Cadillac Tax. The provision most likely to have a dramatic effect on premiums and curbing spending growth—the Cadillac Tax—remains years from implementation in the best-case scenario. Estimates of its explicit effects are varied. CBO and the Joint Committee on Taxation (JCT) recently estimated that in 2020, even if employers did not make any changes in response to the tax, five to ten percent of enrollees in ESI plans would be subject to the tax and that share would grow to between 15 and 20 percent in 2025. If implemented as currently outlined under the law, CBO and JCT estimate that the tax will reduce deficits by nearly $80 billion by 2026.
Some changes have occurred even though the tax has not been implemented. The 2016 Kaiser Employer Health Benefits Survey found that some employers have changed their plans’ coverage or increased cost sharing to avoid the tax. Another survey done by Mercer found that a significant number of respondents were taking steps that will limit their exposure to the tax. Forty-eight percent have implemented a consumer-directed health plan (CDHP), 38 percent have encouraged employees into CDHPs, 28 percent raised deductibles, and 17 percent dropped high-cost plans. A recent study found that consumer-directed health plans—combining high deductible plans with personal medical accounts—reduced health care spending significantly for firms offering CDHPs over three years.
Technology. The role of technology in accelerating health spending has been well established. While we do not know what new technologies are on the horizon, the current growth and proliferation of specialty drugs and new drug price increases suggest upward pressure will be exerted. New technologies can extend treatments to broader populations and improve life expectancy. They also can change the cost of treating patients, potentially increasing cost by providing more services, having a negligible effect through replacement, or decreasing utilization and potentially cost. The key challenge for policymakers is designing systems that promote cost-effective technologies while reducing the use of expensive technologies that do little to improve outcomes.
Policy Considerations Moving Forward
It is too early to draw firm conclusions about the ACA’s effect on cost containment, especially given that the provisions with the greatest potential impact— notably the Cadillac Tax and the IPAB —have not been implemented. Still, the intense opposition to both provisions provides good reason to temper our expectations about the degree of cost containment we can achieve through the ACA alone. As the Trump Administration and Republican controlled Congress debate repealing or replacing the ACA, policymakers face a number of choices to reduce the growth of health care costs going forward.
IPAB, as designed, has few proponents. In a comprehensive report, the Kaiser Family Foundation list a number of options for amending IPAB. These include modification to spending target and limits on savings targets, revising IPAB and Congressional consideration of proposals, and revising the scope of recommendations. But the idea of a per capita Medicare cap as a failsafe or backstop measure to contain costs remains on the table.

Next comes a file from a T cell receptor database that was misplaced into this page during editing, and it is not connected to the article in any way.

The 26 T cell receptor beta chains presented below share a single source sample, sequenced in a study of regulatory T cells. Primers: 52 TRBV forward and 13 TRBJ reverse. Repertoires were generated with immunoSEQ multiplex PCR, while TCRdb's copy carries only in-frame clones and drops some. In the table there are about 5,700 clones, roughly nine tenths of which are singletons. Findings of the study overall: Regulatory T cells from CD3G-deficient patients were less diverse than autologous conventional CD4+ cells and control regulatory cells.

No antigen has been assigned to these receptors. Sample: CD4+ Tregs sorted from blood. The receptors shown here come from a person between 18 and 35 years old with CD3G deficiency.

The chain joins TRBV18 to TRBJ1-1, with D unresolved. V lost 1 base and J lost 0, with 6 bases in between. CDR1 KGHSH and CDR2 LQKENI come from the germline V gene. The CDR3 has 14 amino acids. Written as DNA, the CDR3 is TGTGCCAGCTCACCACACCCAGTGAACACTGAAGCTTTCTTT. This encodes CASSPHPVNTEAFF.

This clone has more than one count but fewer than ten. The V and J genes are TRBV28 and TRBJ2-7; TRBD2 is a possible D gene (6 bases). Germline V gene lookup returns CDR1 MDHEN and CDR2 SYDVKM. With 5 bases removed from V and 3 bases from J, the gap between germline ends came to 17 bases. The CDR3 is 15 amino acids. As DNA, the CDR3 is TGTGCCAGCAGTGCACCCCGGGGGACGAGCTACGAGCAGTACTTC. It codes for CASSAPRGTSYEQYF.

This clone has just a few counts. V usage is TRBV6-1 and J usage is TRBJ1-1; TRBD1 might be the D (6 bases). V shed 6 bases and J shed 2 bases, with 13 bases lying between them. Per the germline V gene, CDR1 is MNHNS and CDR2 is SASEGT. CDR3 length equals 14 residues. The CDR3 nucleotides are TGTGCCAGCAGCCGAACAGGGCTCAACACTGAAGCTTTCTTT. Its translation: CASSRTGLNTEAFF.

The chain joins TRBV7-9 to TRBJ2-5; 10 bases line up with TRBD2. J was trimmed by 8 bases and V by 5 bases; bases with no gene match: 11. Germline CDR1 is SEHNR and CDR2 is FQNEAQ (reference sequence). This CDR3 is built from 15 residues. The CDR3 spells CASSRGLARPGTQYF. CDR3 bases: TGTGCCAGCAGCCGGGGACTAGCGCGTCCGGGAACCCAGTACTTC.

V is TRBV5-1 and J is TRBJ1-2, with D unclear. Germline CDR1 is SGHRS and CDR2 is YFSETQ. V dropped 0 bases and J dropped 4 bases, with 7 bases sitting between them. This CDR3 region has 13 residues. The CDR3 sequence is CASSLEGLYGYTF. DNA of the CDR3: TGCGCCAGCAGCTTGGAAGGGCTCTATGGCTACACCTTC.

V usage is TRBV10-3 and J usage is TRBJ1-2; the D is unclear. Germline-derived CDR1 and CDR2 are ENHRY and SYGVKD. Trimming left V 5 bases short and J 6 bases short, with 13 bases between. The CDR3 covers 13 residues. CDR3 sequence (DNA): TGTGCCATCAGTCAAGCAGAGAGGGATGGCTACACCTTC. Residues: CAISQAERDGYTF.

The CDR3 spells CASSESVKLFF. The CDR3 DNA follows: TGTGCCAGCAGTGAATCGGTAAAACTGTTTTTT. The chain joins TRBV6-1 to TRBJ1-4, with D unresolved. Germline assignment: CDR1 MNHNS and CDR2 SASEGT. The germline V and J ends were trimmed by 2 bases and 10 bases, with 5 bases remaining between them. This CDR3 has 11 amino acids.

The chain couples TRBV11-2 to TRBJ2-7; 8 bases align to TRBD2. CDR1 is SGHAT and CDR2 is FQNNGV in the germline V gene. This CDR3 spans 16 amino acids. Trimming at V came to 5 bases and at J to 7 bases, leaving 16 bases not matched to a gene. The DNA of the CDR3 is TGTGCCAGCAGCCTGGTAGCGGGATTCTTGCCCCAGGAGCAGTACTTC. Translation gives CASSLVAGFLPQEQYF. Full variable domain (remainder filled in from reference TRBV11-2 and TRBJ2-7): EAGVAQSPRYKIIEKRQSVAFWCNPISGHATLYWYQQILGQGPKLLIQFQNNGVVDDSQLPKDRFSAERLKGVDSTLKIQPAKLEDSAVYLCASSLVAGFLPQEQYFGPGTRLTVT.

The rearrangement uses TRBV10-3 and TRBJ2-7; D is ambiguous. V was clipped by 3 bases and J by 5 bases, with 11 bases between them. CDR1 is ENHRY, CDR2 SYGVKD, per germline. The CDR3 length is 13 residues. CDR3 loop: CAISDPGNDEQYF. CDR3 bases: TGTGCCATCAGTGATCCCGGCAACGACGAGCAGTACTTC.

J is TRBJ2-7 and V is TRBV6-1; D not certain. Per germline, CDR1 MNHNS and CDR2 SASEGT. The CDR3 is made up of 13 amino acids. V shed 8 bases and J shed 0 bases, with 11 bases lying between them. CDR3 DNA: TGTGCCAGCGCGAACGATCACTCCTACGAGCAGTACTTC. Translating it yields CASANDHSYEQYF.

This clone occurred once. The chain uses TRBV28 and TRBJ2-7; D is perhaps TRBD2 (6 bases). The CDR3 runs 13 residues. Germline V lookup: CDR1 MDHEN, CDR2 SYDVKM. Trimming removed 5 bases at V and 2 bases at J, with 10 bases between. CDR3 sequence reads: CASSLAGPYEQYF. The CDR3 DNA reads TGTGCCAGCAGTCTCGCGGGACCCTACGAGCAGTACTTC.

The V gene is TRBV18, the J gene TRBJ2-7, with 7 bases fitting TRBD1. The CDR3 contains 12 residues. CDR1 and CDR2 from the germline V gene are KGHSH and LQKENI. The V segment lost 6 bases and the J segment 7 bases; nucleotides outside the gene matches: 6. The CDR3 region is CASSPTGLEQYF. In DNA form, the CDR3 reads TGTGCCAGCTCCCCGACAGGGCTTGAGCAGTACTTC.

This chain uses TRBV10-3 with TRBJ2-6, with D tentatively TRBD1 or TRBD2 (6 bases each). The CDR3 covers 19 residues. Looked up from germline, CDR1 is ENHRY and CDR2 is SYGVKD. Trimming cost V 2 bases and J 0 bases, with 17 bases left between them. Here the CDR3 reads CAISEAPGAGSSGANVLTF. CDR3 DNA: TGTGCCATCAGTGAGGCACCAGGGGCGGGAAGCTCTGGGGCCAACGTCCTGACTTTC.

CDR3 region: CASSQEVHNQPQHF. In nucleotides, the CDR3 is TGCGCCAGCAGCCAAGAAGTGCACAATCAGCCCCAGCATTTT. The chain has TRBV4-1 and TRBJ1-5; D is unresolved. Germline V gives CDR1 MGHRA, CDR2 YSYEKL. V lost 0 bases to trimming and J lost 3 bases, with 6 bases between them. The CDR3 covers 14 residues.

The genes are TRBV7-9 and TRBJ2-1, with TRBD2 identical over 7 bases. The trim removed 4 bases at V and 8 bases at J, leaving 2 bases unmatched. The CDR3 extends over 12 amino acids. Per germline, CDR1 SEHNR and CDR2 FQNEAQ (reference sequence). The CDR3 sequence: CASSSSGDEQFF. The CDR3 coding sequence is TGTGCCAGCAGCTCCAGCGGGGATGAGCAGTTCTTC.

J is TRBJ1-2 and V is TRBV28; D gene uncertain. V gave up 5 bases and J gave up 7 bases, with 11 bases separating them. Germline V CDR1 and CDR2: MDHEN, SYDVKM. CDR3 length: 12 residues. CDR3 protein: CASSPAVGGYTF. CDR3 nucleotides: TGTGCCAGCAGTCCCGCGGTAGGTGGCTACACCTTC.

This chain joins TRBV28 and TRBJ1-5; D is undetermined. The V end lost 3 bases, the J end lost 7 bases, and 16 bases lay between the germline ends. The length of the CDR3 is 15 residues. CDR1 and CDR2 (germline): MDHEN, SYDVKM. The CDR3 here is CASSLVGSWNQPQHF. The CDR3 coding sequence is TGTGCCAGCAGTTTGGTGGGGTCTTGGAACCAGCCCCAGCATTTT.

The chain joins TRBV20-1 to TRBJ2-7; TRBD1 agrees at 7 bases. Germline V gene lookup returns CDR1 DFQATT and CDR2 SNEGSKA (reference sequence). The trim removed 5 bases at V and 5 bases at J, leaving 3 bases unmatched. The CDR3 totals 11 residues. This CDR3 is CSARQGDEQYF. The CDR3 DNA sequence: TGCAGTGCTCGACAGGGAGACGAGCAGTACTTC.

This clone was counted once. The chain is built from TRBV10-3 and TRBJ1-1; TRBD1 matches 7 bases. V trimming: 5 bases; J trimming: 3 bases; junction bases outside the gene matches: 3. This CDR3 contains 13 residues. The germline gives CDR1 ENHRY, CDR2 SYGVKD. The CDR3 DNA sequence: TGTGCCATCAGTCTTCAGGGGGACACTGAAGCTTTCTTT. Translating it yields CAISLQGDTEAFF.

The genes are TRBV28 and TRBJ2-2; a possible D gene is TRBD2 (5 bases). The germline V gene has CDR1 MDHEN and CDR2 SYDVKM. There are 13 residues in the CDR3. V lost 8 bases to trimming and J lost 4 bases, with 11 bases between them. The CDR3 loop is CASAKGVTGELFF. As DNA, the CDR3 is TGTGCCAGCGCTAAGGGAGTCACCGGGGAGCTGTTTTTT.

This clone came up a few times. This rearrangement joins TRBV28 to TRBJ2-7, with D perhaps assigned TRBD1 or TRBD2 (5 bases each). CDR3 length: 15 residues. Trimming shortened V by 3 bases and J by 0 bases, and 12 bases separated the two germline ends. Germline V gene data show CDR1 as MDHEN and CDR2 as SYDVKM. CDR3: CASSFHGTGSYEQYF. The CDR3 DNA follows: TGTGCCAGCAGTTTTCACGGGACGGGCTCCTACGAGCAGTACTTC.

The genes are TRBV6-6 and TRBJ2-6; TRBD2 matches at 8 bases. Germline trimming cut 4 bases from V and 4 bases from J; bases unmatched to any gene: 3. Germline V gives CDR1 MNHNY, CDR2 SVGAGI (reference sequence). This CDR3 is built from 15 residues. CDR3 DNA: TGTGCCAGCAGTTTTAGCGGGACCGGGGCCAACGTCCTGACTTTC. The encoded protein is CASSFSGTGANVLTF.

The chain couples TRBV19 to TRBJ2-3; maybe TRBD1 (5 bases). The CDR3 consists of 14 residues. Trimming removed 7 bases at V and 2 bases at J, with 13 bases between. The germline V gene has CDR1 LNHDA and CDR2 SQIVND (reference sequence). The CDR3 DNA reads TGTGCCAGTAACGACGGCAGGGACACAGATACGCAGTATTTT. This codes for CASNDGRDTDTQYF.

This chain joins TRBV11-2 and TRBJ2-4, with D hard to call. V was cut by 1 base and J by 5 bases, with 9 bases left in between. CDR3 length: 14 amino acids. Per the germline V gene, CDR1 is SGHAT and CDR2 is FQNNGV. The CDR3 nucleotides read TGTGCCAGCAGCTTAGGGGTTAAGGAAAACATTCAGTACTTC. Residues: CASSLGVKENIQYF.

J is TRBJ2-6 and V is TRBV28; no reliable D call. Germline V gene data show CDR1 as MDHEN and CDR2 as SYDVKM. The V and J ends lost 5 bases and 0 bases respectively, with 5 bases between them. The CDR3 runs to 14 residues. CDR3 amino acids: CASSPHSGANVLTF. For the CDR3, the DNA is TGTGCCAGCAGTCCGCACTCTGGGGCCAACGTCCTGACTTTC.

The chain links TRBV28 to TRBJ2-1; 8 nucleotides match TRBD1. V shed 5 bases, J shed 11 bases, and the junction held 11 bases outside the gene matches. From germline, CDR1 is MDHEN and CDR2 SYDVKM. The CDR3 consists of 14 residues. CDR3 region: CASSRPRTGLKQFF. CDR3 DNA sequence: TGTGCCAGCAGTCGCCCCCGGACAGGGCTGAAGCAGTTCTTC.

The Cadillac Tax incorporated a generally accepted economic principle—that preferential tax treatment encourages overconsumption of health care—in what appears to be a politically unacceptable way. Options to achieve the shared goals of the Cadillac Tax or make the tax more equitable could include a cap on the tax exclusion of health benefits, changing thresholds and indexing, and phasing in the tax over different income tiers.
The climate for Congressional action on drug prices could dampen the impact of these technologies on overall health spending, although policy has proven difficult to enact in this area. Interventions aimed at reducing drug spending range from allowing the government to negotiate drug pricing, prohibit “pay for delay” arrangements, to allowing imported drugs from outside the United States. The recently passed 21st Century Cures Act will increase research funding and eventually lead to the development of more expensive new drugs, exerting upward pressure on overall health spending.
The long-term impact of the ACA on health care costs depends on several factors, chief among them whether the law is repealed or stripped down to its bare bones. If Congress continues to punt on the Cadillac Tax and repeals IPAB, the prospect of future cost containment may be bleak. Long-term trends in medical technology and new pharmaceuticals remain important unknowns, but the ACA does little to directly affect these drivers of health care cost growth. The ACA-driven payment and delivery innovations have thus far yielded modest cost savings. Ongoing trends in the employer market, such as the move toward consumer-directed health plans, might hold the most promise in the absence of more directed government policies.
The challenge to “bend the cost curve” remains an urgent one. The ACA provided needed coverage for millions of previously uninsured people, without a return to the double-digit spending increases of the past. But the sustainability of these coverage gains, and extensions to the remaining uninsured, likely depend on implementation of cost containment measures that more directly, and forcefully, produce long-term changes in the growth of health care costs.